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Remember, you could win fabulous prizes and a bit of fame on my blog for sending in the best and worst worksheets you turn up in San Diego County schools! Read the details here. Now for your daily school newsblitz!

  • We blog on what a drop in enrollment could mean when San Diego Unified was expecting its student numbers to go up: A loss in revenue. But whether that drop hits the budget bottom line depends on how conservative the district was when it planned its staffing and state revenue. I’m still finding out more, so check back soon for more information.
  • Stricter San Diego Unified policies to keep kids safe and screen school volunteers are causing a backlog that makes people wait nearly a month to volunteer, the Union-Tribune reports. One volunteer says she actually doesn’t mind the wait, even if it’s inconvenient.
  • The UT also reports that the furor continues over changes in the San Diego State University admissions policy that will set the same bar for grades and test scores for outsiders and local applicants alike. We blogged on a resolution by the San Diego Unified board to reverse the change for this year.
  • KPBS reports that an interstate agreement that smoothes the way for military children who move frequently, sometimes colliding with different graduation requirements, has been signed into law. Check out our article about the problems they faced here.
  • Vista Unified is clearing its last hurdle to build a new high school, the North County Times reports.
  • Obama’s Secretary of Education praised Schwarzenegger for signing a bill that allows California to evaluate teachers using test scores, which could help the state vie for a second batch of school stimulus dollars, the Los Angeles Times writes. The Sacramento Bee has more details. But Education Week blogs that the Secretary is also cautioning that doesn’t automatically mean that California — or any eligible state — will get the money.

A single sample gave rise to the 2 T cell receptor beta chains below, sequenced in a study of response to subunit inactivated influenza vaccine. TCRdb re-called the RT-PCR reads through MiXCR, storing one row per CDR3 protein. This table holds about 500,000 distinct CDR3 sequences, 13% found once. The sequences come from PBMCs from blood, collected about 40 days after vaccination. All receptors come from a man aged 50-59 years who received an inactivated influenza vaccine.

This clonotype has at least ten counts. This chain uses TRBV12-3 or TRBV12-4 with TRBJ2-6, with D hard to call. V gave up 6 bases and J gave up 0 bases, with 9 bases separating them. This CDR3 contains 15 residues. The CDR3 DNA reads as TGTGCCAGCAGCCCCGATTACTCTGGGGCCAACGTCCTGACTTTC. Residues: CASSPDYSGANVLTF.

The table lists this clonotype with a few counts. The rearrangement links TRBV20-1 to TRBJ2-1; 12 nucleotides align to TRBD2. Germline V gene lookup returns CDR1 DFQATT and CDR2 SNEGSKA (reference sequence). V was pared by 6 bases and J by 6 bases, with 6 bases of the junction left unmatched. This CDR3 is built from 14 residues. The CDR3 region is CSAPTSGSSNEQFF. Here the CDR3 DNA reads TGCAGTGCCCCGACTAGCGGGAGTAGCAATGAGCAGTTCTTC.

• A San Jose-area school district is considering closing several schools to save money, the San Jose Mercury News writes. Its superintendent tried to close one last year, but the plan was scrapped because of public outcry. Sound familiar?
  • The Sacramento Bee reports that a new, long-awaited statewide data system for tracking information on individual students is off to a shaky start. The system was down most of Wednesday.
  • Videos and interactive games could help teach preschoolers literacy skills, a new study finds. Education Week breaks down the research, which was partially funded by the Corporation for Public Broadcasting. (Now why would they have any interest in this?) But don’t go and plunk your toddler in front of the TV: “It’s not simply turning on a program and letting it go on the screen unattended, but pausing the video and asking questions,” one advocate says.
  • Be nice? Nope. The former head of the Education Writers Association opines in the Washington Post that Michelle Rhee, the notoriously tough chancellor of the D.C. schools, has to play hardball to get things done.
  • This one is for the wonks: The New America Foundation dissects how federal funding for disadvantaged kids works. They’ve even got a nifty database. I’ll be playing with it to find ideas, but feel free to send me anything interesting you find in the numbers at

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